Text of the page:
Programming

10 Most Common Programming and Coding Mistakes

Anthony Grant Updated 05-12-2019

Programming is all about working smart and finding effective ways to build useful software. Whether you’re creating software programs, web apps or mobile apps the principles of programming remain the same.

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When first learning to code it’s important to understand good habits and bad habits. Knowing mistakes coders make, and how to avoid them, can help you build a better foundation in your programming. Here are 10 very common mistakes to avoid.

1. Repetitive Code

Don’t Repeat Yourself is one of the basic principles of programming 10 Basic Programming Principles Every Programmer Must Follow Always write code that can be maintained by anyone who may end up working on your software. To that end, here are several programming principles to help you clean up your act. Read More that you will come across as you learn. This is often shortened to DRY, and code that is written using this principle is called DRY code.

Repeating code is an easy trap to fall into, and often takes some review to understand just how much code is repeated. As a good rule of thumb, if you’re copying and pasting code it’s probably repetitive and should be changed.

Get comfortable using loops and functions to do your work for you and this problem will go away. A web framework can also help you cut down on repetitive code. Here are a few web frameworks worth learning as a developer 5 Web Frameworks Worth Learning for Developers Interested in learning advanced web development? Avoid writing repetitive code---use these web development frameworks instead. Read More .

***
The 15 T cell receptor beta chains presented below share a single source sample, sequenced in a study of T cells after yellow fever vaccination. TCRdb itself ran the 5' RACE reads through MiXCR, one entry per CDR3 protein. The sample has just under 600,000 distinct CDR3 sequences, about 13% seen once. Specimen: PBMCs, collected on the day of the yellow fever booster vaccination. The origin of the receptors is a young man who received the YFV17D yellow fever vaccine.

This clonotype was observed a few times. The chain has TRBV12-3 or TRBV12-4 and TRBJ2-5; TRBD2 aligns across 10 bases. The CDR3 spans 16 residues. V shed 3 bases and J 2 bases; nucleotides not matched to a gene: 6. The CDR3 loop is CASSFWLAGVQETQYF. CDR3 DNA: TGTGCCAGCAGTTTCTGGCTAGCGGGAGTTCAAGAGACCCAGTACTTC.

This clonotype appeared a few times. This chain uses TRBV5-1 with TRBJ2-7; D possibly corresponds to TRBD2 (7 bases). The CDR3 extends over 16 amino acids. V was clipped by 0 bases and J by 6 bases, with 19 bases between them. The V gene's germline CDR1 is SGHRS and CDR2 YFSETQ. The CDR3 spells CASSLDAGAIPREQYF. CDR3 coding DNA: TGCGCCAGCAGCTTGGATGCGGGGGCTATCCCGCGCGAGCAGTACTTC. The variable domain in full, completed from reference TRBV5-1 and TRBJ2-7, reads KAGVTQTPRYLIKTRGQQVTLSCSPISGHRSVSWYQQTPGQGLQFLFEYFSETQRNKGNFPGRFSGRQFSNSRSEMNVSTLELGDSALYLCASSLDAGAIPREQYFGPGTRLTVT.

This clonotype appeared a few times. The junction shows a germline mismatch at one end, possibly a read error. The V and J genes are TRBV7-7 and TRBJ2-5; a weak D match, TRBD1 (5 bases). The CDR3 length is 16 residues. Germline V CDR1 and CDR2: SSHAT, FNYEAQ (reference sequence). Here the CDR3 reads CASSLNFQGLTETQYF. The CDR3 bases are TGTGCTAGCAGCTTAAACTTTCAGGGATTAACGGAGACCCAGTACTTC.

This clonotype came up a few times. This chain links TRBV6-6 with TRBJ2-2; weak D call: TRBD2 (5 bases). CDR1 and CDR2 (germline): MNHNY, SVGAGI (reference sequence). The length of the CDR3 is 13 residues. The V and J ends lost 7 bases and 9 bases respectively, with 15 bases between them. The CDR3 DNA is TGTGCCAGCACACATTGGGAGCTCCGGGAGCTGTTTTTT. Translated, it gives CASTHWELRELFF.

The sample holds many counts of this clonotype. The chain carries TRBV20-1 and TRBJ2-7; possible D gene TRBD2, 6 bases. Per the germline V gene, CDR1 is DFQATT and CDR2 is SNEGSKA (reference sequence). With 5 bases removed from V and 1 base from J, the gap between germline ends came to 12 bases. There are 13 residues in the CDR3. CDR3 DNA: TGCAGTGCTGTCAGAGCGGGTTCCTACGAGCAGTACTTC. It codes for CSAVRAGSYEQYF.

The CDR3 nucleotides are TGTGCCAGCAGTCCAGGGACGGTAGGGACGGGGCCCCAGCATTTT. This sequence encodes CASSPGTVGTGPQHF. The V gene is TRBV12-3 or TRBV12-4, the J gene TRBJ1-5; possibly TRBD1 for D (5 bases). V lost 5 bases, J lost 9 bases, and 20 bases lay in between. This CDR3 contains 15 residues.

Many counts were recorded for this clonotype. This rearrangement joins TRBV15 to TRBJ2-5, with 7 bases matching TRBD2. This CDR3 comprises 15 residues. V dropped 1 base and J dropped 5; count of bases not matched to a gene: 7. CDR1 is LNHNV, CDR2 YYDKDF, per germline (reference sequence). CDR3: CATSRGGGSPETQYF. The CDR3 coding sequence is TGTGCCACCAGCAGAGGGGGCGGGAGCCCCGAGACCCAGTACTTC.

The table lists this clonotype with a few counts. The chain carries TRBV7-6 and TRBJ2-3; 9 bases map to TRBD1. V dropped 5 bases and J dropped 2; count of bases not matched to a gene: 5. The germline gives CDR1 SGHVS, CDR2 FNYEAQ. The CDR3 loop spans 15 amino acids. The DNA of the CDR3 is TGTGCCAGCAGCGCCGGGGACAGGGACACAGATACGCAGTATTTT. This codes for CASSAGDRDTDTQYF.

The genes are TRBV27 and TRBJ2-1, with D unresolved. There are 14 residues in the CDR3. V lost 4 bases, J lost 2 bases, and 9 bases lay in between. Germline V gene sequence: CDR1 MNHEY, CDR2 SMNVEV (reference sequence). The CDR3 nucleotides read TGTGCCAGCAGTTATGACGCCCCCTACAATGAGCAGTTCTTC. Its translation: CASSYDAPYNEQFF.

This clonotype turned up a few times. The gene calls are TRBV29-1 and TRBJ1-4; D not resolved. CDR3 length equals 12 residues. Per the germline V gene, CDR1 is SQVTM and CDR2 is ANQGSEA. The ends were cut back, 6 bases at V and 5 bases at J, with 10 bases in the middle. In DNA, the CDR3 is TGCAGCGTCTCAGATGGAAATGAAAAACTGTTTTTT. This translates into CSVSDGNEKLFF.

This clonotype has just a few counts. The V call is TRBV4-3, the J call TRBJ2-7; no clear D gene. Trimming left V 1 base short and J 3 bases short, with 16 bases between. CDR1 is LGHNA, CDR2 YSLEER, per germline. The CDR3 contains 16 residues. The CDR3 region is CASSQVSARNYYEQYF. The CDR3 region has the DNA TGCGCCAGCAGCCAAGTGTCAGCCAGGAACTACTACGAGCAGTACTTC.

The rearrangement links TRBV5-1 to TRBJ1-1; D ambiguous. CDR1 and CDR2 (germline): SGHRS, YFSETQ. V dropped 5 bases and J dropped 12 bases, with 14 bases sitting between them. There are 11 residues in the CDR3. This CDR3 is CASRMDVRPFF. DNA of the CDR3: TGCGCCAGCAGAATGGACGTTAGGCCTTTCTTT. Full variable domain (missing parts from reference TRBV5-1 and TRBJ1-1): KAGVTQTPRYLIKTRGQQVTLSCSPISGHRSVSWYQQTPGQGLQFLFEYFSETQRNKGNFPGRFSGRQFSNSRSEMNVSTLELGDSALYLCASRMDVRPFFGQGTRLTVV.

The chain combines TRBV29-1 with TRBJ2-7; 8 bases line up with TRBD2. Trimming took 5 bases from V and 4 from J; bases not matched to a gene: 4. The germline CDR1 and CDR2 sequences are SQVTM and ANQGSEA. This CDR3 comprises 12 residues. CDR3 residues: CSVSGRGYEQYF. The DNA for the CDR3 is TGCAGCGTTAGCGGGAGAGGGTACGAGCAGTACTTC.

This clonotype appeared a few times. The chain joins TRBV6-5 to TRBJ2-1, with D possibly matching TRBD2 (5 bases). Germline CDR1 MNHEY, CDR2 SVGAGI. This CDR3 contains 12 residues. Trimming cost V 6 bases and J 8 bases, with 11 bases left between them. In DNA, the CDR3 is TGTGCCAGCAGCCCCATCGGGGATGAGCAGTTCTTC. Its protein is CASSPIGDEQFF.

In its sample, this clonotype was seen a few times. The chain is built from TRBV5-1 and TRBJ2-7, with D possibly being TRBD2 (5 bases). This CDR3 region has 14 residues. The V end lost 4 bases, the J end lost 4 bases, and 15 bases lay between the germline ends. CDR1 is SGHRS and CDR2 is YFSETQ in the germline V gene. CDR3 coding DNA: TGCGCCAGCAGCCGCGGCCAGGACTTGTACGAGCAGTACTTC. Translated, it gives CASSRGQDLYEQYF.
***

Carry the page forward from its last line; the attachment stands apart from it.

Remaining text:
2. Bad Variable Names

Variables are essential in programming no matter which language you’re working in. Because they are so widely used, it’s important to have good habits naming variables.

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Variables should be named accurately and neatly. Avoid using general terms that don’t mean anything. It’s quick and easy to throw something together, but when you need to come back to your code later it makes it much more difficult to figure out what is going on.

Let’s say you’re writing a program that uses an interest rate to make a calculation. You write a variable to use in the program.

 let rate = 0.1;

All we really know about this variable is that it’s a rate. What kind of rate?

The code will work just fine, but it’s hard to tell what is going on here.

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Instead, name your variables more clearly.

 let interestRate = 0.1;

3. Not Using Comments

Use comments! Comments are the documentation of your code. They’re the best way to describe what exactly is happening in your code as it grows. Sure, it seems a little bit more work to explain your code but you will be thanking yourself later.

Write a brilliant function? Write a comment about what it does. Creating a new object template for Object-Oriented Programming? Break it down with a comment. Comments are used in every language, and they are there for a reason.

Comments make your code cleaner, easier to navigate and make you the hero to the next developer that may need to work on your project.

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4. Language Overload

A problem that seems to overload growing developers is the barrage of new languages and technologies. Online developer communities are full of questions about language choices.

Should I write in my app in JavaScript, or should I use a framework like Node.JS or Express? Should I use Python, Scala, or Ruby for development? C or C++ or C#? Which framework is best? Should I learn MongoDB or SQL or SQLite for a database? Is this language outdated??

Don’t worry about that.

Step back, focus on the basics. Languages come and go, but the most successful developers are problem solvers. Build your programming on algorithmic thinking and everything else will fall into place.

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These technologies are just tools and if you know what the problems are, you will know which tool to use to solve them.

5. Not Backing Up Code